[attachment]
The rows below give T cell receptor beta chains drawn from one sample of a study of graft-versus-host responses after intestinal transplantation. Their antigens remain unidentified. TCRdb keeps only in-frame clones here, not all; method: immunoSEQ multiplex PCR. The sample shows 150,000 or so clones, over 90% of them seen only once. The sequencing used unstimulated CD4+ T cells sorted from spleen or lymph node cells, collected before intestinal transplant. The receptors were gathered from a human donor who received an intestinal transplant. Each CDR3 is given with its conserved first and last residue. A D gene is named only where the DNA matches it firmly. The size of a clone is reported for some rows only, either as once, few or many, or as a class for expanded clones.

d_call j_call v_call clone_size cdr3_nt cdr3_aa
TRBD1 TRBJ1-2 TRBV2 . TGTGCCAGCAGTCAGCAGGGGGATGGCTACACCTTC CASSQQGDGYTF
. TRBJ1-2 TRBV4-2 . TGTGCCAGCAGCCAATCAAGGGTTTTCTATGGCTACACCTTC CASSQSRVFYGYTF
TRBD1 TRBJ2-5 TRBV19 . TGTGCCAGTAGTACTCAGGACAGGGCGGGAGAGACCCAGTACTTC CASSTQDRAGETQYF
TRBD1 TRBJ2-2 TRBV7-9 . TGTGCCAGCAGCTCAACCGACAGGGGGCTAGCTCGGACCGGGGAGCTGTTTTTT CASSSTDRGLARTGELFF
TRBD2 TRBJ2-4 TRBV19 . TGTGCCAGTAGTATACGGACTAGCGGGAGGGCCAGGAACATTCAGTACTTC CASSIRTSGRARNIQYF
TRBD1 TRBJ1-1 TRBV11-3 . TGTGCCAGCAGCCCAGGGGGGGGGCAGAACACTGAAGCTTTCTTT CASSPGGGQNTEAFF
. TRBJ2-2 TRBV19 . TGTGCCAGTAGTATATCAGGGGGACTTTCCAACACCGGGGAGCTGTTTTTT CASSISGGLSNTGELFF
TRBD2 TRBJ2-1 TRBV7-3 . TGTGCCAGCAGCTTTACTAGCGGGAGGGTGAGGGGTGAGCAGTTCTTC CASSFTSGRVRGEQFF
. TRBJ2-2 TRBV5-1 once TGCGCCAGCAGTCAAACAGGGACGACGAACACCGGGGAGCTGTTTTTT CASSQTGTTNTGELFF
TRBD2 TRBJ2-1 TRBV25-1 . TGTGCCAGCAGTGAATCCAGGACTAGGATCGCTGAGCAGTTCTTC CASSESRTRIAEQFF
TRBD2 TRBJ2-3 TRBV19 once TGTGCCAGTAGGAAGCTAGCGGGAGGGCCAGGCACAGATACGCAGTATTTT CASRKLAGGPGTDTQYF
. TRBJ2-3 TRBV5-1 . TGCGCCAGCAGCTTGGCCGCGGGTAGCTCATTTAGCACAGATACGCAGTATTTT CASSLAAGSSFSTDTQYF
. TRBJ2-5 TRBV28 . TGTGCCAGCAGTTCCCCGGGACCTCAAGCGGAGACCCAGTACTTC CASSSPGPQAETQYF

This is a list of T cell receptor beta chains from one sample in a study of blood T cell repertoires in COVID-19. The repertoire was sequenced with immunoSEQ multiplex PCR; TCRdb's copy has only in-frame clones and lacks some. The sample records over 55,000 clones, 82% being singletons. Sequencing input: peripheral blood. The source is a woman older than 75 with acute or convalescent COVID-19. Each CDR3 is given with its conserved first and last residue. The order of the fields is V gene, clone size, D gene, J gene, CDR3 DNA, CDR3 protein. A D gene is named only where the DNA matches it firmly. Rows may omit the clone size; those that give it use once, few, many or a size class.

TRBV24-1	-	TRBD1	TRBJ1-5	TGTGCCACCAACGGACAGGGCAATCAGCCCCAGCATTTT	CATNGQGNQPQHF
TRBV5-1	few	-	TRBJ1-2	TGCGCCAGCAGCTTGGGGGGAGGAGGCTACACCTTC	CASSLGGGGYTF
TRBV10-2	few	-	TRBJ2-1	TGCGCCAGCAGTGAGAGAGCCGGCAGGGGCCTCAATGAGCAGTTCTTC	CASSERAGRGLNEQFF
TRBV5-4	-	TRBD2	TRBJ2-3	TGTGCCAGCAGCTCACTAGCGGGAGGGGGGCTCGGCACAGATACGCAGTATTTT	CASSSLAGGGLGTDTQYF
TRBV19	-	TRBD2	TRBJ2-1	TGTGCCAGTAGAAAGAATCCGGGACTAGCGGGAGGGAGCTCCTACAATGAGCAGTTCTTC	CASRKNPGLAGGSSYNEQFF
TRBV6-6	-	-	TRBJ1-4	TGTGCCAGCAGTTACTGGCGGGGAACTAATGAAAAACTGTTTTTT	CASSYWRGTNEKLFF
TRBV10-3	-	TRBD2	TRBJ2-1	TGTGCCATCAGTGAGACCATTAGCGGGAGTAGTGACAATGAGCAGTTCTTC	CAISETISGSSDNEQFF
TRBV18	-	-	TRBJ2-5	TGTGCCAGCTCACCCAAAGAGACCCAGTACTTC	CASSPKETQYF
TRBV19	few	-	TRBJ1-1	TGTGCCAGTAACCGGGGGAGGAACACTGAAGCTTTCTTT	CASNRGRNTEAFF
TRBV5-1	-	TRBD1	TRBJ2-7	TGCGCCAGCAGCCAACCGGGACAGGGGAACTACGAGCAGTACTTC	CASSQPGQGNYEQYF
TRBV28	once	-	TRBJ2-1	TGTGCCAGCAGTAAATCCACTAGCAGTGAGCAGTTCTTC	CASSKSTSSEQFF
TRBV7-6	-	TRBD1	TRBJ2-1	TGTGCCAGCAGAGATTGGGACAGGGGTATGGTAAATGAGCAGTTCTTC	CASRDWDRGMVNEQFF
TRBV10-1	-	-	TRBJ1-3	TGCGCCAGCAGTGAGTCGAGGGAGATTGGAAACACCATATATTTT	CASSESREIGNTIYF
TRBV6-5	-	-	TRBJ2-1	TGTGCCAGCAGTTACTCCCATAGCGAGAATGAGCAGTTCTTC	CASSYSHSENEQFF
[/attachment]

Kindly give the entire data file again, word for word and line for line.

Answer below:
The rows below give T cell receptor beta chains drawn from one sample of a study of graft-versus-host responses after intestinal transplantation. Their antigens remain unidentified. TCRdb keeps only in-frame clones here, not all; method: immunoSEQ multiplex PCR. The sample shows 150,000 or so clones, over 90% of them seen only once. The sequencing used unstimulated CD4+ T cells sorted from spleen or lymph node cells, collected before intestinal transplant. The receptors were gathered from a human donor who received an intestinal transplant. Each CDR3 is given with its conserved first and last residue. A D gene is named only where the DNA matches it firmly. The size of a clone is reported for some rows only, either as once, few or many, or as a class for expanded clones.

d_call j_call v_call clone_size cdr3_nt cdr3_aa
TRBD1 TRBJ1-2 TRBV2 . TGTGCCAGCAGTCAGCAGGGGGATGGCTACACCTTC CASSQQGDGYTF
. TRBJ1-2 TRBV4-2 . TGTGCCAGCAGCCAATCAAGGGTTTTCTATGGCTACACCTTC CASSQSRVFYGYTF
TRBD1 TRBJ2-5 TRBV19 . TGTGCCAGTAGTACTCAGGACAGGGCGGGAGAGACCCAGTACTTC CASSTQDRAGETQYF
TRBD1 TRBJ2-2 TRBV7-9 . TGTGCCAGCAGCTCAACCGACAGGGGGCTAGCTCGGACCGGGGAGCTGTTTTTT CASSSTDRGLARTGELFF
TRBD2 TRBJ2-4 TRBV19 . TGTGCCAGTAGTATACGGACTAGCGGGAGGGCCAGGAACATTCAGTACTTC CASSIRTSGRARNIQYF
TRBD1 TRBJ1-1 TRBV11-3 . TGTGCCAGCAGCCCAGGGGGGGGGCAGAACACTGAAGCTTTCTTT CASSPGGGQNTEAFF
. TRBJ2-2 TRBV19 . TGTGCCAGTAGTATATCAGGGGGACTTTCCAACACCGGGGAGCTGTTTTTT CASSISGGLSNTGELFF
TRBD2 TRBJ2-1 TRBV7-3 . TGTGCCAGCAGCTTTACTAGCGGGAGGGTGAGGGGTGAGCAGTTCTTC CASSFTSGRVRGEQFF
. TRBJ2-2 TRBV5-1 once TGCGCCAGCAGTCAAACAGGGACGACGAACACCGGGGAGCTGTTTTTT CASSQTGTTNTGELFF
TRBD2 TRBJ2-1 TRBV25-1 . TGTGCCAGCAGTGAATCCAGGACTAGGATCGCTGAGCAGTTCTTC CASSESRTRIAEQFF
TRBD2 TRBJ2-3 TRBV19 once TGTGCCAGTAGGAAGCTAGCGGGAGGGCCAGGCACAGATACGCAGTATTTT CASRKLAGGPGTDTQYF
. TRBJ2-3 TRBV5-1 . TGCGCCAGCAGCTTGGCCGCGGGTAGCTCATTTAGCACAGATACGCAGTATTTT CASSLAAGSSFSTDTQYF
. TRBJ2-5 TRBV28 . TGTGCCAGCAGTTCCCCGGGACCTCAAGCGGAGACCCAGTACTTC CASSSPGPQAETQYF

This is a list of T cell receptor beta chains from one sample in a study of blood T cell repertoires in COVID-19. The repertoire was sequenced with immunoSEQ multiplex PCR; TCRdb's copy has only in-frame clones and lacks some. The sample records over 55,000 clones, 82% being singletons. Sequencing input: peripheral blood. The source is a woman older than 75 with acute or convalescent COVID-19. Each CDR3 is given with its conserved first and last residue. The order of the fields is V gene, clone size, D gene, J gene, CDR3 DNA, CDR3 protein. A D gene is named only where the DNA matches it firmly. Rows may omit the clone size; those that give it use once, few, many or a size class.

TRBV24-1	-	TRBD1	TRBJ1-5	TGTGCCACCAACGGACAGGGCAATCAGCCCCAGCATTTT	CATNGQGNQPQHF
TRBV5-1	few	-	TRBJ1-2	TGCGCCAGCAGCTTGGGGGGAGGAGGCTACACCTTC	CASSLGGGGYTF
TRBV10-2	few	-	TRBJ2-1	TGCGCCAGCAGTGAGAGAGCCGGCAGGGGCCTCAATGAGCAGTTCTTC	CASSERAGRGLNEQFF
TRBV5-4	-	TRBD2	TRBJ2-3	TGTGCCAGCAGCTCACTAGCGGGAGGGGGGCTCGGCACAGATACGCAGTATTTT	CASSSLAGGGLGTDTQYF
TRBV19	-	TRBD2	TRBJ2-1	TGTGCCAGTAGAAAGAATCCGGGACTAGCGGGAGGGAGCTCCTACAATGAGCAGTTCTTC	CASRKNPGLAGGSSYNEQFF
TRBV6-6	-	-	TRBJ1-4	TGTGCCAGCAGTTACTGGCGGGGAACTAATGAAAAACTGTTTTTT	CASSYWRGTNEKLFF
TRBV10-3	-	TRBD2	TRBJ2-1	TGTGCCATCAGTGAGACCATTAGCGGGAGTAGTGACAATGAGCAGTTCTTC	CAISETISGSSDNEQFF
TRBV18	-	-	TRBJ2-5	TGTGCCAGCTCACCCAAAGAGACCCAGTACTTC	CASSPKETQYF
TRBV19	few	-	TRBJ1-1	TGTGCCAGTAACCGGGGGAGGAACACTGAAGCTTTCTTT	CASNRGRNTEAFF
TRBV5-1	-	TRBD1	TRBJ2-7	TGCGCCAGCAGCCAACCGGGACAGGGGAACTACGAGCAGTACTTC	CASSQPGQGNYEQYF
TRBV28	once	-	TRBJ2-1	TGTGCCAGCAGTAAATCCACTAGCAGTGAGCAGTTCTTC	CASSKSTSSEQFF
TRBV7-6	-	TRBD1	TRBJ2-1	TGTGCCAGCAGAGATTGGGACAGGGGTATGGTAAATGAGCAGTTCTTC	CASRDWDRGMVNEQFF
TRBV10-1	-	-	TRBJ1-3	TGCGCCAGCAGTGAGTCGAGGGAGATTGGAAACACCATATATTTT	CASSESREIGNTIYF
TRBV6-5	-	-	TRBJ2-1	TGTGCCAGCAGTTACTCCCATAGCGAGAATGAGCAGTTCTTC	CASSYSHSENEQFF